Wednesday, October 28, 2009

Nose-Picking Preachers - The Use of Me and I

AAAAARRRGH! I can't believe I am ranting about this again. There is hardly a day goes by that I don't hear it several times. And it is bad enough when people do this in casual conversation but when professional orators, radio hosts, and newscasters can't get it right, it is especially annoying.

I am reprinting this rant, once again, because it is so irritating to me. So pay attention; I am going to say something here that most people will never mention because they are too polite or forgiving to tell you the truth. Nevertheless, whenever you commit this blunder there are lots of people who cringe at the least or think you are an ignoramus at worst.

The word is “me,” for cryin’ out loud. It’s “me, Me, ME.” Get it?

I don’t know why so many college-educated, degree holding professional communicators act like they were too busy doing lunch to show up for grammar school. And it is especially annoying when schoolteachers can’t get it right. After all, they're teaching our kids. What are we supposed to think? This is one of the simplest, basic rules of elementary grammar and one of the easiest to get right so pay attention. THE WORD IS “ME.” It is not “I” or even “myself.” IT IS “ME!”

Now here's a word of advice for anyone (especially preachers) who wants to verbally communicate something of substance or importance to an audience. The rule is, use “I” if it is the subject and “me” if it is the object of a preposition. Never use "I" after a preposition. Never, NEVER, NEVER say “I” when the WORD IS “ME!”

Why does it matter? Let me use a real-life illustration.  We have all, at one time or another, attended a children's musical presentation in a church. And I remember the night this really happened.  The children and their director were sincere and hopeful that the audience's attention might be directed to God in their singing.  All it took was one little “nose picker” in the front row to distract the entire audience. At that point, it didn’t matter how much they had practiced or how well they did, suddenly all attention was diverted from the object of our worship to the object in the kid’s nose.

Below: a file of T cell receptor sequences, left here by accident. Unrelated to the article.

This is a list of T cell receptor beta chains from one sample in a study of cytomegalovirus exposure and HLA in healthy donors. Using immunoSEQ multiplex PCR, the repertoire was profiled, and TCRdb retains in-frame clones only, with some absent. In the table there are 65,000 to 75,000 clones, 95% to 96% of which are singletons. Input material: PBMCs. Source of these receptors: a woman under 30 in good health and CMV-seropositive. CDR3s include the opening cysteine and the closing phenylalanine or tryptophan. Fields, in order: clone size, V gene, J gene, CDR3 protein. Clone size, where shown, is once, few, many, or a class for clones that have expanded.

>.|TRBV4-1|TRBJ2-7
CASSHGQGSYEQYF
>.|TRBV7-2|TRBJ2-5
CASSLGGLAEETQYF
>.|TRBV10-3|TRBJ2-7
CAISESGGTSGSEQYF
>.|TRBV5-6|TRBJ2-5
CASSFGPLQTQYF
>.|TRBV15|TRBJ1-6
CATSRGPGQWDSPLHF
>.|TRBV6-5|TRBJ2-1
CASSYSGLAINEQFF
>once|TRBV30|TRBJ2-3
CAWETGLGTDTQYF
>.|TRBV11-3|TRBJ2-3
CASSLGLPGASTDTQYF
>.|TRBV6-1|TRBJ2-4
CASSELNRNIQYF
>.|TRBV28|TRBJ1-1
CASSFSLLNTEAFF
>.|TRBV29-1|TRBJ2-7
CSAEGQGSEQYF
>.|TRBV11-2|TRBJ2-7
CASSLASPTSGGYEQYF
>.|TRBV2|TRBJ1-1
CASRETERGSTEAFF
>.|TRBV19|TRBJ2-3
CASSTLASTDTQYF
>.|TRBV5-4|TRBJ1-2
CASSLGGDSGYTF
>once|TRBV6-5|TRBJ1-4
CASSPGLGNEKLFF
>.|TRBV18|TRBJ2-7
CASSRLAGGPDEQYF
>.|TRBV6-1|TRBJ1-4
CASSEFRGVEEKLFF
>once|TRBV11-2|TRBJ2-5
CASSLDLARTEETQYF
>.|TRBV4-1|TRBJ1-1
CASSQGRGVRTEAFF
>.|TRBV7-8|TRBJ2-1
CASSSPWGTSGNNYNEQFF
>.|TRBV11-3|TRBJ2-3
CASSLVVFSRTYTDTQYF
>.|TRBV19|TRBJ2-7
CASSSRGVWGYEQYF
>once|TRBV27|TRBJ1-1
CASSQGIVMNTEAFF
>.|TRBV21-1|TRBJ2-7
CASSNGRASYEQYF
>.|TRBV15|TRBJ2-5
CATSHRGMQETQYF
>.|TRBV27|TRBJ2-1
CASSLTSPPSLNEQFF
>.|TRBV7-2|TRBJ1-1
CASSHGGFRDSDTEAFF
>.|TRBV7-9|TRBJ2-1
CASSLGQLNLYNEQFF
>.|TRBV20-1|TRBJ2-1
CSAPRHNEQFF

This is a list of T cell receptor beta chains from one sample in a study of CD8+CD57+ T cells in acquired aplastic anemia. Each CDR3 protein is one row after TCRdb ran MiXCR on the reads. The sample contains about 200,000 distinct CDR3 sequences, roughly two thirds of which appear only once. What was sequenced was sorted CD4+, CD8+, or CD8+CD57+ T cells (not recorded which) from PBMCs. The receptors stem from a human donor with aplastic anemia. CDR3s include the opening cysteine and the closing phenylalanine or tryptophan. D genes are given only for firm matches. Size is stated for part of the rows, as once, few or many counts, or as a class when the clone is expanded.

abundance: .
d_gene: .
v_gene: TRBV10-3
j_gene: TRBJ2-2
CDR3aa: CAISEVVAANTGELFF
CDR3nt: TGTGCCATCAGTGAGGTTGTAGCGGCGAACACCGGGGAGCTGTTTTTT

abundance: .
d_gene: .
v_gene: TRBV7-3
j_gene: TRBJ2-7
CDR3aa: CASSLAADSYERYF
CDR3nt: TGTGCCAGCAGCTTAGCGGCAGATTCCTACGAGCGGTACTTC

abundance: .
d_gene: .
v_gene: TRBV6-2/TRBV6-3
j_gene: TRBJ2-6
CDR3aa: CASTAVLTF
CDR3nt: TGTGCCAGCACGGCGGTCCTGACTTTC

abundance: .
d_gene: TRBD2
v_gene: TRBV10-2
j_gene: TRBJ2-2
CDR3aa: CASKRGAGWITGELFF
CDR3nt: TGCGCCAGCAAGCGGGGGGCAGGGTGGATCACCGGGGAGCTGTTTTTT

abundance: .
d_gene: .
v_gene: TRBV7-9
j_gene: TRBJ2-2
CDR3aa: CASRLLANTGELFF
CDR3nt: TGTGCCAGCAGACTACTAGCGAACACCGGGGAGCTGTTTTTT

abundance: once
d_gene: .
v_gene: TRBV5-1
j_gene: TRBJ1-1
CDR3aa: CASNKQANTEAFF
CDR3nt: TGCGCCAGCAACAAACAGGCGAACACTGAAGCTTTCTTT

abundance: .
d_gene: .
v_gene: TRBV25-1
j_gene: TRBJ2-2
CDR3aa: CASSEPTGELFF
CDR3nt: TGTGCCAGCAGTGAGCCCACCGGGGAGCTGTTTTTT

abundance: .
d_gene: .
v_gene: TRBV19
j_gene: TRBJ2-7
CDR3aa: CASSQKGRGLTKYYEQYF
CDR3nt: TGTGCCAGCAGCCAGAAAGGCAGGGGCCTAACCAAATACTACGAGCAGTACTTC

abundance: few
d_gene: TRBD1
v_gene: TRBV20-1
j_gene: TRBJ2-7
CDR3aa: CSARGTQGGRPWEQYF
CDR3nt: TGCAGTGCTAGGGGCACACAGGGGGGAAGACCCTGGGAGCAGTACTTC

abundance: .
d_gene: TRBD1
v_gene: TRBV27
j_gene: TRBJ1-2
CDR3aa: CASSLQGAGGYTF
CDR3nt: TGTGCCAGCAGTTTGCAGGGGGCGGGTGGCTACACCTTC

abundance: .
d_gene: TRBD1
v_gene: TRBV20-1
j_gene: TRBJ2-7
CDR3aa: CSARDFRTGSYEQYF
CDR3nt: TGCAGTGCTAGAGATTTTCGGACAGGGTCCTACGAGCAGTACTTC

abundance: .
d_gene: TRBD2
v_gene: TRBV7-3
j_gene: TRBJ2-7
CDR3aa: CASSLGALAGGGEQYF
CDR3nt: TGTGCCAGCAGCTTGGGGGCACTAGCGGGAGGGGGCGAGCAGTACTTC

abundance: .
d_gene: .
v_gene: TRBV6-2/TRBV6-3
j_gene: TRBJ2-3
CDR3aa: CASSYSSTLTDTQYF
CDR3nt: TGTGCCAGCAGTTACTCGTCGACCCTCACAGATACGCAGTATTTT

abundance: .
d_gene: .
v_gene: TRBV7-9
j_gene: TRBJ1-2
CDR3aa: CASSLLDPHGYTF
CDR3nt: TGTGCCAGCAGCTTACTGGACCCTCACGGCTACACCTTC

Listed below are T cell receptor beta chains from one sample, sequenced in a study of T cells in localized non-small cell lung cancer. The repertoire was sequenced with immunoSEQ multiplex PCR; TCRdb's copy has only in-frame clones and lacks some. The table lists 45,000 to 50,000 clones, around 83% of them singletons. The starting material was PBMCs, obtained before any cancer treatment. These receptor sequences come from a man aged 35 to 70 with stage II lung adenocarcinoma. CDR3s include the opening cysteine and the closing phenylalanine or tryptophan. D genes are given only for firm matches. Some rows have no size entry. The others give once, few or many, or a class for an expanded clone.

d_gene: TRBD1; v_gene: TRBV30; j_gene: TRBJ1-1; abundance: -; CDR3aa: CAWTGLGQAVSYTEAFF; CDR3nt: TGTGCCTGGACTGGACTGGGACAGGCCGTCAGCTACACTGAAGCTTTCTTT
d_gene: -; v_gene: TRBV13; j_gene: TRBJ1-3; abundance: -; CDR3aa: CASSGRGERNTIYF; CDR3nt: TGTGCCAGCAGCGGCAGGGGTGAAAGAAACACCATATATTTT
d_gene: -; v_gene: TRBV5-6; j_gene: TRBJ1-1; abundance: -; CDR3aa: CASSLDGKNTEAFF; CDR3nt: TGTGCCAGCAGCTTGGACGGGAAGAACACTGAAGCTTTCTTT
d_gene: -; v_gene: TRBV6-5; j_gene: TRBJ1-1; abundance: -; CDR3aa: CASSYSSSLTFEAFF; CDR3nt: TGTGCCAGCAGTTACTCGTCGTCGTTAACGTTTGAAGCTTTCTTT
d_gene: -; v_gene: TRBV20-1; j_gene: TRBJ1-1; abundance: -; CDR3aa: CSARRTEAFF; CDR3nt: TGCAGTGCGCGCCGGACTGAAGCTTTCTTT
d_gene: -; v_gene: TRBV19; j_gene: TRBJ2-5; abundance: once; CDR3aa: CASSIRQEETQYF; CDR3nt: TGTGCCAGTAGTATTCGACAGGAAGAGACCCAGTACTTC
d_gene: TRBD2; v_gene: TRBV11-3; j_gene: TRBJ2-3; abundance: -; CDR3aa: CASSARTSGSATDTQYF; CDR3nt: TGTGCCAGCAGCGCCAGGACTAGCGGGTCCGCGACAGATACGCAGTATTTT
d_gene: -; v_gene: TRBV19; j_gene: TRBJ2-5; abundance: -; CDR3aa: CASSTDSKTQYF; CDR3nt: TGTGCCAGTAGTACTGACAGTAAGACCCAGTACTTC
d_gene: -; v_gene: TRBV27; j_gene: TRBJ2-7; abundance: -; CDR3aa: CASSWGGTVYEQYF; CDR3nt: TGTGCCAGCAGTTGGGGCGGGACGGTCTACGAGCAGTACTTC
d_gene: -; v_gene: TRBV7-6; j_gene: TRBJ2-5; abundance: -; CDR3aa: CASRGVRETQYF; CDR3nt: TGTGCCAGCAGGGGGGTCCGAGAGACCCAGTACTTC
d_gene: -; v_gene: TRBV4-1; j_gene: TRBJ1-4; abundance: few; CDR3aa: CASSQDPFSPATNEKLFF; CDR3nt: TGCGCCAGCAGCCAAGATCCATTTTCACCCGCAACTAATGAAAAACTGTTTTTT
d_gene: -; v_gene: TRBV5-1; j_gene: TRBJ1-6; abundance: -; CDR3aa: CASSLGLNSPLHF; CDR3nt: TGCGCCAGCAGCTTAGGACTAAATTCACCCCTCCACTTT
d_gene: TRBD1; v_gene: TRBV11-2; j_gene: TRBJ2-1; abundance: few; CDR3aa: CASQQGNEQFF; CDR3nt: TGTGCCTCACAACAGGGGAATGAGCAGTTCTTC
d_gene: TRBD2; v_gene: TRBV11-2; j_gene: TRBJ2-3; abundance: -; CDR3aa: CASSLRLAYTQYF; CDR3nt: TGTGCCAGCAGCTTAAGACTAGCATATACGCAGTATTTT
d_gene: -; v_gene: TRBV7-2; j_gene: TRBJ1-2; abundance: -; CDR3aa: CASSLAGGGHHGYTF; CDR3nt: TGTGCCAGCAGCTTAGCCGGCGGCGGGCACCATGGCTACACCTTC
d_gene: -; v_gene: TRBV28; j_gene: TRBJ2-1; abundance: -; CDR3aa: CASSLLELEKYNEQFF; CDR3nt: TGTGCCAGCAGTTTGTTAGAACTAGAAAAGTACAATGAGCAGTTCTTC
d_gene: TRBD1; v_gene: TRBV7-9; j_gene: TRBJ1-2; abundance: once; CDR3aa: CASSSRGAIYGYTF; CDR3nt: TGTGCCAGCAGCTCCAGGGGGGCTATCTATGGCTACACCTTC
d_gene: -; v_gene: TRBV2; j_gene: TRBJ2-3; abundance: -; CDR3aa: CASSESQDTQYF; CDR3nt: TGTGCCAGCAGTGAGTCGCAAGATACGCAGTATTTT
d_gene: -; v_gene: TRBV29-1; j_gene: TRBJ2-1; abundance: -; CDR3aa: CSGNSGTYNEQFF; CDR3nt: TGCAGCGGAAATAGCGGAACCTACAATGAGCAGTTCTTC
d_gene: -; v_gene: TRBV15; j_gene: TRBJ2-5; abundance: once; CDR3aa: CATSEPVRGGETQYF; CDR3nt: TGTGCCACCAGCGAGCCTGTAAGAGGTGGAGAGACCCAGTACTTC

I am serious about this. You have something to say and, I believe, you really want your audience to hear it. Do you think your presentation is necessary? Is it relevant? Is it important?  Do you want the people to pay attention to the substance of your message? Of course, you do. So then why would you interject something so irritating and distracting to the ears of your hearers that they would miss your point?

And preachers, you do this all the time. You spend a lot of time reading, studying, praying, and preparing for your message to the people. You recognize that, as the oracle of God, you have a personal responsibility to speak His Words after Him. You believe that your message, if it is truly scriptural, is the message that God wants to use in the hearts and minds of His people. You understand the importance of minimizing yourself and directing everyone’s full attention to the magnification and glory and praise of God. And then, suddenly, you distract their attention away from Him and His Word with one little irritating grammatical faux pas.

You will be passionately waxing eloquent on the merits of a loving God or the work of Christ in salvation. We will be listening intently. The Spirit of God is penetrating hearts and minds. And then you will personalize it with something like, “…this is what God requires of you and I,” or “…He did it all for you and I.”

At that point, you have lost me and everyone else who cringes at your colloquial slaughtering of the language. Whatever you were trying to communicate is not reaching my mind because I have been suddenly distracted by your figurative “nose picking.”